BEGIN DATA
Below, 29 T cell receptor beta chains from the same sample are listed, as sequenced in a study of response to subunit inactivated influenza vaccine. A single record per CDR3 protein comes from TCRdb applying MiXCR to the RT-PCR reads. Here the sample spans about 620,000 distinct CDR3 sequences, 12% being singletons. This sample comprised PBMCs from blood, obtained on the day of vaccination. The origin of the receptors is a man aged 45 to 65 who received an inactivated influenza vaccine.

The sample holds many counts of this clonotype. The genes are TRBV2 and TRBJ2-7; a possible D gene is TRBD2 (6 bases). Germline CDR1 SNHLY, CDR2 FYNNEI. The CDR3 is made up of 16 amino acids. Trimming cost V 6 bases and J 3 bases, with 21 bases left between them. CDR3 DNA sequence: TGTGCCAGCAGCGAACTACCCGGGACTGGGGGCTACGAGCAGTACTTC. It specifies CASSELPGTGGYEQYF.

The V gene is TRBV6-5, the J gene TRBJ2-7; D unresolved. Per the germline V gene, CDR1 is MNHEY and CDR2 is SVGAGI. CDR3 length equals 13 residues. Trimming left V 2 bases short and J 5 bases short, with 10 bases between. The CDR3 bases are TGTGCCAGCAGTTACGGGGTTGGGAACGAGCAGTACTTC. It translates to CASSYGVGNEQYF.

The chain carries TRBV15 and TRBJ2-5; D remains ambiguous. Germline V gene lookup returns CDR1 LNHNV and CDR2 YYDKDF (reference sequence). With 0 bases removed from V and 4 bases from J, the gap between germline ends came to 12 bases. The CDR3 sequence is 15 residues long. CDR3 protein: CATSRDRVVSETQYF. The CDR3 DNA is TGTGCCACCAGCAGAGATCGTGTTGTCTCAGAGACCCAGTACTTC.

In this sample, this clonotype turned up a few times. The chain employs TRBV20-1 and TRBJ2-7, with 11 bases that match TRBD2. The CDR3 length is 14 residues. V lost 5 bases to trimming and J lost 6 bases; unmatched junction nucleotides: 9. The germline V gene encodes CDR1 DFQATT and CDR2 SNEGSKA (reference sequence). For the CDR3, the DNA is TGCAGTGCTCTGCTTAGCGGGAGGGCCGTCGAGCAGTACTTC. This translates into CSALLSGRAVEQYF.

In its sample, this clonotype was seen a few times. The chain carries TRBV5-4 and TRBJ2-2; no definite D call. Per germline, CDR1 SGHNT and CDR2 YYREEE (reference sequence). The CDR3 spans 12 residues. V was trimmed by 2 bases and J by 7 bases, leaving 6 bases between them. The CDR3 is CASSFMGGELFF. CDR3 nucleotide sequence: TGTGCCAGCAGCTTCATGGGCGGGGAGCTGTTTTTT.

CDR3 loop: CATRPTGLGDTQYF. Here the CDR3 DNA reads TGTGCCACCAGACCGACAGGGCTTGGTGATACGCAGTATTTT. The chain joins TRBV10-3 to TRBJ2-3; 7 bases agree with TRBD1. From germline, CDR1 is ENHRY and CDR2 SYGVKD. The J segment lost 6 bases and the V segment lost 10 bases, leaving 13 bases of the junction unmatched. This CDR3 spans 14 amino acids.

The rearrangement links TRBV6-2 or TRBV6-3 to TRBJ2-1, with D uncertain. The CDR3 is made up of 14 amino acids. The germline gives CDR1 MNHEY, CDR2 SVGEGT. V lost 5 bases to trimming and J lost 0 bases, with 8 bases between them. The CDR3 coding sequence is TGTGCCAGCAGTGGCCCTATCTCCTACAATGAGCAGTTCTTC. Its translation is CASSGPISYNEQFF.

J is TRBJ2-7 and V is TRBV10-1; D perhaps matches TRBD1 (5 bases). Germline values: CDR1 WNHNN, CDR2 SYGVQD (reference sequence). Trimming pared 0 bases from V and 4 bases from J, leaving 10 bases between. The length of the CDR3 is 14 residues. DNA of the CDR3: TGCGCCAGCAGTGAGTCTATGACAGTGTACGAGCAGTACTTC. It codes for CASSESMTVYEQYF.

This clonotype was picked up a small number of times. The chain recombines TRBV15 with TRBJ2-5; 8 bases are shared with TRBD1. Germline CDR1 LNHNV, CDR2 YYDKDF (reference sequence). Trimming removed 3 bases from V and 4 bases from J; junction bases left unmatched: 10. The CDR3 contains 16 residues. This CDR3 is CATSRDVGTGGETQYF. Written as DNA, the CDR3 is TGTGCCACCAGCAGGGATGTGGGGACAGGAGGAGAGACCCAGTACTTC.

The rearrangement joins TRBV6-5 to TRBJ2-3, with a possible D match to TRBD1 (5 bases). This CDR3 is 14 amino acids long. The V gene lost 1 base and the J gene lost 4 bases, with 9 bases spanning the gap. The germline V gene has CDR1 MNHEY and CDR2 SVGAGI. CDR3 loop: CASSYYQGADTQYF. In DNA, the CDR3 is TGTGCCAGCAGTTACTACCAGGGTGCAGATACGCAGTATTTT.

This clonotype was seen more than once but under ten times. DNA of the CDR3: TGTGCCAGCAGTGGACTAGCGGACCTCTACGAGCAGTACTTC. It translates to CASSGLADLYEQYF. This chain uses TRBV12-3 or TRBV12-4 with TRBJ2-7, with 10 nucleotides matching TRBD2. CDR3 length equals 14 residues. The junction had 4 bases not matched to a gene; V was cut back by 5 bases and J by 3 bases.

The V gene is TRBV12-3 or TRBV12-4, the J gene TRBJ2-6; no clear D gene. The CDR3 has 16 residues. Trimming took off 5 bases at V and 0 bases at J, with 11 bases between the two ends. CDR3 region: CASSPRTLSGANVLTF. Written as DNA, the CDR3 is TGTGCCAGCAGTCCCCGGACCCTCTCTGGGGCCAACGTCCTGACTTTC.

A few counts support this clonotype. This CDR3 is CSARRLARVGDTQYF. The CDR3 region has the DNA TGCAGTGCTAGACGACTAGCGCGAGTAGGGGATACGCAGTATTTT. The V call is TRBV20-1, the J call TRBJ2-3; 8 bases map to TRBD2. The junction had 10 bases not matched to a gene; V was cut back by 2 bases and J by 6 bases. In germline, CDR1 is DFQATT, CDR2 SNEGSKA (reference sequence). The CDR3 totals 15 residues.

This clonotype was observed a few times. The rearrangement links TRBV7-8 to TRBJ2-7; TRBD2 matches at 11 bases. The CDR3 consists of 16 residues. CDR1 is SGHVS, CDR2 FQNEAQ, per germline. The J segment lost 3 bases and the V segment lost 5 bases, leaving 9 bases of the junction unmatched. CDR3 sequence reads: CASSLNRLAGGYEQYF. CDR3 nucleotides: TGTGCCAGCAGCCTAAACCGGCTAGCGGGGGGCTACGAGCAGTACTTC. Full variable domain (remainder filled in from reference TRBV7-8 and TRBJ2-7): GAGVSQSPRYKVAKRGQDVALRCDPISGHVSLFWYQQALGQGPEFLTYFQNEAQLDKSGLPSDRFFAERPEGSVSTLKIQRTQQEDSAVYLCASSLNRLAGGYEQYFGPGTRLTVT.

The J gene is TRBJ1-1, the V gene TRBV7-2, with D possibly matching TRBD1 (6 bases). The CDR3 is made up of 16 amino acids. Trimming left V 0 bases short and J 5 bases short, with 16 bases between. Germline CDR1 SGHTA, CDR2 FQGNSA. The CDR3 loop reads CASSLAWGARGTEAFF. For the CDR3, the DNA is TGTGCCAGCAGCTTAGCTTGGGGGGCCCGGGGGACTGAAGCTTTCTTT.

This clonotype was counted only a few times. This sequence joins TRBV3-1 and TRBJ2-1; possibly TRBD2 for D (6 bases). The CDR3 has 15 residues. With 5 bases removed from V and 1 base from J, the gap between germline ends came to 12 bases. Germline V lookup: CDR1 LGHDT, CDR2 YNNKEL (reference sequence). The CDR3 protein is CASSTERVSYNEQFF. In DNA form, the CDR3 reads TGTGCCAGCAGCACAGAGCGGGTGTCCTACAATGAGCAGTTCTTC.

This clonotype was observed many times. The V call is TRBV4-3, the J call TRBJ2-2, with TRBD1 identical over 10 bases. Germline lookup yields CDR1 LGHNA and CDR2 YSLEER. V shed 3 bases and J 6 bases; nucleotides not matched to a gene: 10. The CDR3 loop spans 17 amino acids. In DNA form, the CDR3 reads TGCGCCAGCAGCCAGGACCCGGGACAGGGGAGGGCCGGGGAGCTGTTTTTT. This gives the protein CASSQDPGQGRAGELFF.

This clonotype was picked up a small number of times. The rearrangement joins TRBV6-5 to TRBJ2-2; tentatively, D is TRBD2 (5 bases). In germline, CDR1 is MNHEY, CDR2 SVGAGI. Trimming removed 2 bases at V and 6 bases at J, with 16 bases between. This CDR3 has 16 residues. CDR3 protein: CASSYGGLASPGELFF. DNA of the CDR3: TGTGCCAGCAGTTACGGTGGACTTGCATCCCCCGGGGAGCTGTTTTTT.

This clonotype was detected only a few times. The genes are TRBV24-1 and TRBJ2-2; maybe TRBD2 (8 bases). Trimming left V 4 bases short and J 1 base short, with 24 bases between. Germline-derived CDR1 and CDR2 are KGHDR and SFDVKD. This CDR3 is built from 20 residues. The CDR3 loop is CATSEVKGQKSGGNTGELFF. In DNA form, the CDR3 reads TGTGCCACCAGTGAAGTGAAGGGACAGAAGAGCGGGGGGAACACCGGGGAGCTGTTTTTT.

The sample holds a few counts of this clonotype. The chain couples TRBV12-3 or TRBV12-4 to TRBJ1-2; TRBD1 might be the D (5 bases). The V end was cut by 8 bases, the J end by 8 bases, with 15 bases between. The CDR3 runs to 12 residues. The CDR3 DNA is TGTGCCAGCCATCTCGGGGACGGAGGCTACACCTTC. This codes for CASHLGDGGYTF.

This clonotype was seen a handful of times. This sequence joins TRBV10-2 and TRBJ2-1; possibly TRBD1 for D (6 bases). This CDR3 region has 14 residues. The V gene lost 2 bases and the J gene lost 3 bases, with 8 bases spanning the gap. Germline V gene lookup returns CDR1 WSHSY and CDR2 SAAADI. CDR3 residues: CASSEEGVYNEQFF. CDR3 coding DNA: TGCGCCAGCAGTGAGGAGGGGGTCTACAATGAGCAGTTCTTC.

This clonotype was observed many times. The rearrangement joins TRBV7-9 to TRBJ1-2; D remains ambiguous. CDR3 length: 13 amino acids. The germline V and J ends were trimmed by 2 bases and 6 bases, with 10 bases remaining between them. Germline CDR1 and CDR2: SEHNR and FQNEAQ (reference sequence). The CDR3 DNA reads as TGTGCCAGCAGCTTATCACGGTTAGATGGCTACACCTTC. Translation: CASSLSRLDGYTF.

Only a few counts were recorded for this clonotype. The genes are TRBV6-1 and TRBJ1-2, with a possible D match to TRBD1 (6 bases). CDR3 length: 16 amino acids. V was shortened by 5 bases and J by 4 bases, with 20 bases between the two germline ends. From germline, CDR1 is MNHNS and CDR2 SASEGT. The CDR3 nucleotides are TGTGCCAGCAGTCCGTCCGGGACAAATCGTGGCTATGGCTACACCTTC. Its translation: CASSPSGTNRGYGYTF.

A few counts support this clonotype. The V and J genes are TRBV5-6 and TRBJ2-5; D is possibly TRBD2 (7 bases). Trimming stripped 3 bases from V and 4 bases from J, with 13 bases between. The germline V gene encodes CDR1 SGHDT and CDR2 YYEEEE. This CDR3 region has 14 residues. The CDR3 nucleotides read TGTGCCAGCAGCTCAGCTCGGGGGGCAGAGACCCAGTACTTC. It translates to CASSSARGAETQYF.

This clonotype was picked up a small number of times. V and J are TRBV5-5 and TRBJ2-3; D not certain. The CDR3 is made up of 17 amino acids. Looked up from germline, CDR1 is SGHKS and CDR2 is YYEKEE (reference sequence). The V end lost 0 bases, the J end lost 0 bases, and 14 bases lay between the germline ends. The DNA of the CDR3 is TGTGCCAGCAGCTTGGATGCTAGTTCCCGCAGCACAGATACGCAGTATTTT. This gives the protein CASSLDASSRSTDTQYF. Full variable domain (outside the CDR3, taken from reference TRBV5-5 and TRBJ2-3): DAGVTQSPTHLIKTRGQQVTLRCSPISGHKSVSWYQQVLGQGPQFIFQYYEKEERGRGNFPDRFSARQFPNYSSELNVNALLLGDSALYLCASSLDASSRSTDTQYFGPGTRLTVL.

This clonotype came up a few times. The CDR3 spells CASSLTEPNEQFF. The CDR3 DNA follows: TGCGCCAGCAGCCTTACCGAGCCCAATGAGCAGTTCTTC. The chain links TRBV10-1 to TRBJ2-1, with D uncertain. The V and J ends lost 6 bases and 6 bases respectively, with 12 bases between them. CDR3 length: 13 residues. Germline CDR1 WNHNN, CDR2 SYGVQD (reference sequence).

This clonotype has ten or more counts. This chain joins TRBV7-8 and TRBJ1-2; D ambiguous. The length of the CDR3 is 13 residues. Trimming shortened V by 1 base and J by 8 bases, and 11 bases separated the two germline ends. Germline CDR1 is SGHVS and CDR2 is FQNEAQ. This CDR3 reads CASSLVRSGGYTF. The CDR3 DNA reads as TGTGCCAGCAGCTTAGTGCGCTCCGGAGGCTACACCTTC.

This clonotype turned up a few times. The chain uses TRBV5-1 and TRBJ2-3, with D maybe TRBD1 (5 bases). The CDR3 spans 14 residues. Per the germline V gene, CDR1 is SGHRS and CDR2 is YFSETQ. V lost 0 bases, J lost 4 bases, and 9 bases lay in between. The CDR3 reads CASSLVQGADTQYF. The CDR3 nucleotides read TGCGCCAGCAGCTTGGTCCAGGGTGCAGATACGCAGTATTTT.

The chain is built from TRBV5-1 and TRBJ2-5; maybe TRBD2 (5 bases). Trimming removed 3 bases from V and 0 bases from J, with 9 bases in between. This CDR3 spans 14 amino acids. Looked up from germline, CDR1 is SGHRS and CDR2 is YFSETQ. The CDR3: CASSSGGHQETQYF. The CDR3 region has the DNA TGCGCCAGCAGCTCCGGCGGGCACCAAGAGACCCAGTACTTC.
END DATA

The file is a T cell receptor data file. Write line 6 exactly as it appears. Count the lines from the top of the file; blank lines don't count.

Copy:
In its sample, this clonotype was seen a few times. The chain carries TRBV5-4 and TRBJ2-2; no definite D call. Per germline, CDR1 SGHNT and CDR2 YYREEE (reference sequence). The CDR3 spans 12 residues. V was trimmed by 2 bases and J by 7 bases, leaving 6 bases between them. The CDR3 is CASSFMGGELFF. CDR3 nucleotide sequence: TGTGCCAGCAGCTTCATGGGCGGGGAGCTGTTTTTT.